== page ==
Slight fall in baby deaths ‘not good enough’

Francine Bates
Francine Bates
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A TINY drop in the number of unexplained baby deaths has been described as “insignificant” and “not good enough” by a leading charity.

According to figures released yesterday by the Office for National Statistics (ONS), 244 babies died in an “unexplained way” in England and Wales in 2011, down just 17 on the previous year.

However, sudden infant death syndrome (SIDS) rates have dropped more dramatically since 2004, when there were 317 unexplained deaths.

Papers released by the ONS said: “The fall from 0.36 to 0.34 deaths per 1,000 live births between 2010 and 2011 is not a significant change.

“However, the fall from 0.50 deaths per 1,000 live births in 2004 to 0.34 in 2011 is a significant change.”

The drop in SIDS rates, however, has still been described as “not good enough” by charity The Lullaby Trust.

Chief executive of the charity, Francine Bates, said yesterday: “We are extremely disappointed to see such a small, statistically insignificant reduction in the number of SIDS deaths.

“It’s just not good enough.

“We continue to compare poorly with other countries in Europe who have managed to reduce their deaths more significantly.

“Five babies still die suddenly and unexpectedly every week in the UK.”

She added: “In 2010, the Government scrapped the universal sudden infant death leaflet given to every new parent, which meant we had to replace it with our own resources.”

Ms Bates said public health authorities needed to do more to encourage safer sleeping.

She said: “The Lullaby Trust has pledged to halve the numbers of babies dying suddenly and unexpectedly by 2020, but we simply can’t achieve this on our own.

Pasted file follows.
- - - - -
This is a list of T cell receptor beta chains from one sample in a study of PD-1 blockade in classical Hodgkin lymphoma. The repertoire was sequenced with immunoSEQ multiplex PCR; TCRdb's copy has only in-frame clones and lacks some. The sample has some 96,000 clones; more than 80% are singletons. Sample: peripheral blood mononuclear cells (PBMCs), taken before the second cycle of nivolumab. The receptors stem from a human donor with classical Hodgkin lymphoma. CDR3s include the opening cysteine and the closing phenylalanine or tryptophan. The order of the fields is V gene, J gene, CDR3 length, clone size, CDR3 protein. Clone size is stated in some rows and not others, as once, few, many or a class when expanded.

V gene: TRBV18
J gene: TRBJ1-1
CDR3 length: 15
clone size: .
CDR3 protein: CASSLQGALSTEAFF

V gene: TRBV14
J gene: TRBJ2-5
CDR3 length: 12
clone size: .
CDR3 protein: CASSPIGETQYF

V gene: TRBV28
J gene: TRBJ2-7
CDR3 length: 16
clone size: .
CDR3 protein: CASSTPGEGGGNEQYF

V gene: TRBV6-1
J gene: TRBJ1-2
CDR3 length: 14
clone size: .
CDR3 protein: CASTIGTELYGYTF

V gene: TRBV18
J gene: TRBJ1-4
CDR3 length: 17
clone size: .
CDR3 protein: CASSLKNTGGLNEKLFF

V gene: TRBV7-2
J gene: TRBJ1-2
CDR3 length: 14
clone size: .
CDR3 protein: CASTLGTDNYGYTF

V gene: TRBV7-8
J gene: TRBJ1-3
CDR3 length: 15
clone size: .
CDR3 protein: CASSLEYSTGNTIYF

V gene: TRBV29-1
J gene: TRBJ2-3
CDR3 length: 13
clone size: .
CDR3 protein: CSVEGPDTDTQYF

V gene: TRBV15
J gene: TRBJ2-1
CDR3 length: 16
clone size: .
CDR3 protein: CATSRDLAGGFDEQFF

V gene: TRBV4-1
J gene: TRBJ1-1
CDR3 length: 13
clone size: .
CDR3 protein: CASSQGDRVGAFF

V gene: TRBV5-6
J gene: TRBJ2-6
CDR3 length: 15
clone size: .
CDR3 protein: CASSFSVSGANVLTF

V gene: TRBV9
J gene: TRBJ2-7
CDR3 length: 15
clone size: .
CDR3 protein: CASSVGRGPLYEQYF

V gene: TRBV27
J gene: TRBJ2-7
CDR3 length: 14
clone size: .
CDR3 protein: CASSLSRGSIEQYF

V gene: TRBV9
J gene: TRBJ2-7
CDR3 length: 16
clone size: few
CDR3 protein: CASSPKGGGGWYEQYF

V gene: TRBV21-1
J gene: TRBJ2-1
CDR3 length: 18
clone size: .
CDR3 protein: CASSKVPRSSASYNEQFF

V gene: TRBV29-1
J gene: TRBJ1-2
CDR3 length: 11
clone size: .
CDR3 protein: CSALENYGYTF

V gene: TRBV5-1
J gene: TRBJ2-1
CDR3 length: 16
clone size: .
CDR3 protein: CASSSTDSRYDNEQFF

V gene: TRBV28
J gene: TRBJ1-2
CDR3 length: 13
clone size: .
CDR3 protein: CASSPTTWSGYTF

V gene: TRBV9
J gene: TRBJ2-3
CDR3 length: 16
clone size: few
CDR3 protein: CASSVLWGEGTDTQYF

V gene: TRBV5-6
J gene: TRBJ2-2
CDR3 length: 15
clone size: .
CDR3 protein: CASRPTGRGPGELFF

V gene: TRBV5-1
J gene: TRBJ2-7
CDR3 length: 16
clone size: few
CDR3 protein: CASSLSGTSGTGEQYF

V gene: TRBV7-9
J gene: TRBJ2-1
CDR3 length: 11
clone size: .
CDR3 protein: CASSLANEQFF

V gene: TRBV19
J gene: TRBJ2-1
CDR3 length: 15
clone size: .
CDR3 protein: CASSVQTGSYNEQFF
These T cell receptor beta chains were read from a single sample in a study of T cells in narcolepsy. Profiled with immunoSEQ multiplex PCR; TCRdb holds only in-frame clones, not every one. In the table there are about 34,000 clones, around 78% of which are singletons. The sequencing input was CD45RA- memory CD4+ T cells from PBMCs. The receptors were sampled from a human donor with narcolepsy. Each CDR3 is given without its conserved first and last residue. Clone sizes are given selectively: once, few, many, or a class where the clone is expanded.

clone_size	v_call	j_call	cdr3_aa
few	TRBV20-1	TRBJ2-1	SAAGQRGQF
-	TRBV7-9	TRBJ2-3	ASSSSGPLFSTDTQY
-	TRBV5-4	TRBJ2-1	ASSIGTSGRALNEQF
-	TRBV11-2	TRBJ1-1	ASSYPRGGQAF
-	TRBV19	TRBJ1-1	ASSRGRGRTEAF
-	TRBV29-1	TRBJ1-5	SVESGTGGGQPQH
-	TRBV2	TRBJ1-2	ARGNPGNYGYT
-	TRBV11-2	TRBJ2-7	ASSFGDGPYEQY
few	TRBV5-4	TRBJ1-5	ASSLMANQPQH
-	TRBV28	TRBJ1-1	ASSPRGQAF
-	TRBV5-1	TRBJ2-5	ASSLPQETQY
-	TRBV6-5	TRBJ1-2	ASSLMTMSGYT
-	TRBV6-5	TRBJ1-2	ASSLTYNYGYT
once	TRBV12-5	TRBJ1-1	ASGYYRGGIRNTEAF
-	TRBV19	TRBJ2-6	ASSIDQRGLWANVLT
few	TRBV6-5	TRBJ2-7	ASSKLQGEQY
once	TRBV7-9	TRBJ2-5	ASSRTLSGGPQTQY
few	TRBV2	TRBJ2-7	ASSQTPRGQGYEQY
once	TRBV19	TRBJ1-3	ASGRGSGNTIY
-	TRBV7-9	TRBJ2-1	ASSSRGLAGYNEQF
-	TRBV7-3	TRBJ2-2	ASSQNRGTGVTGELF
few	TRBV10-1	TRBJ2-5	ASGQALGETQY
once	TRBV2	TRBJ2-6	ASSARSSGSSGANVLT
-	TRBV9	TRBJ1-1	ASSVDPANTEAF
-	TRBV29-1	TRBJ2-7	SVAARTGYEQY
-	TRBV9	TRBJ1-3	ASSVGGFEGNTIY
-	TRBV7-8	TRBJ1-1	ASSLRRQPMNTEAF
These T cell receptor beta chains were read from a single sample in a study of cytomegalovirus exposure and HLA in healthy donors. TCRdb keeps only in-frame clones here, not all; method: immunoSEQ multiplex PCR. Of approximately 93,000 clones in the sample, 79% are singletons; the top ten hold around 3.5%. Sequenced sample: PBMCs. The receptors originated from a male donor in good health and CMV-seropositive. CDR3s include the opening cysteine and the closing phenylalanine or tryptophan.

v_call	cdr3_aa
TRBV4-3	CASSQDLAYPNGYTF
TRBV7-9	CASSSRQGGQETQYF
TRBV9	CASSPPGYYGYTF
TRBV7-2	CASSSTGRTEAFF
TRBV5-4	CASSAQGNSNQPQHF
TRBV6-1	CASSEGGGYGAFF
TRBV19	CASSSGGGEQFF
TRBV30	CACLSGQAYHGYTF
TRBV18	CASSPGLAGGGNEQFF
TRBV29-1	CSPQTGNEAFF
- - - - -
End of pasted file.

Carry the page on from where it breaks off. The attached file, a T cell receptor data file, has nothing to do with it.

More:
“We call on the Department of Health to put resources behind a clear strategy to reduce infant mortality, and leaders of public health to deliver local safer sleep campaigns which will ensure that every family knows how to keep their babies safe while they are sleeping.”

In the UK, parents of new babies are usually advised to put their babies to sleep on their backs, in their own crib or Moses basket, in the same room as their parents.

SIDS used to be more commonly referred to as cot death, although this name dropped out of favour as it suggested that the deaths only affected babies sleeping in cots, rather than those sleeping in their parents’ bed or on sofas.

The new figures show that 80 per cent of babies affected by SIDS die before their first birthday, with the peak time for such deaths being between one and two months old.

“For boys, 23 per cent of all unexplained infant deaths occurred in this age group”, it says. “The comparable figure for girls was 26 per cent.”

Over the period 2004 to 2011 there were 2,275 unexplained infant deaths, 28 per cent of which occurred during winter compared with 21 per cent during summer.

December had the highest number of deaths, while August had the lowest.

The report explains: “Two risk factors for unexplained infant death are overheating and an unsafe sleeping environment, such as the baby’s head being covered.

“These situations may be more likely to occur during winter, through the use of extra clothing or blankets and central heating at night.”

SIDS is more common in boys than girls, with 64 per cent of 2011 deaths being in boys.

Babies are much more likely to die when parents are unmarried, the figures show, and where only the mother registers the death.

There were “no significant differences” by UK region, the figures say, although the highest rates were found to be in the North West and Wales.

The report says: “Risk factors for unexplained infant death include the sex of the baby, birthweight, maternal age,marital status and socio-economic classification.

“Other risk factors include sleeping position, unsafe sleep environments including bed-sharing, not breastfeeding, temperature and exposure to tobacco smoke.”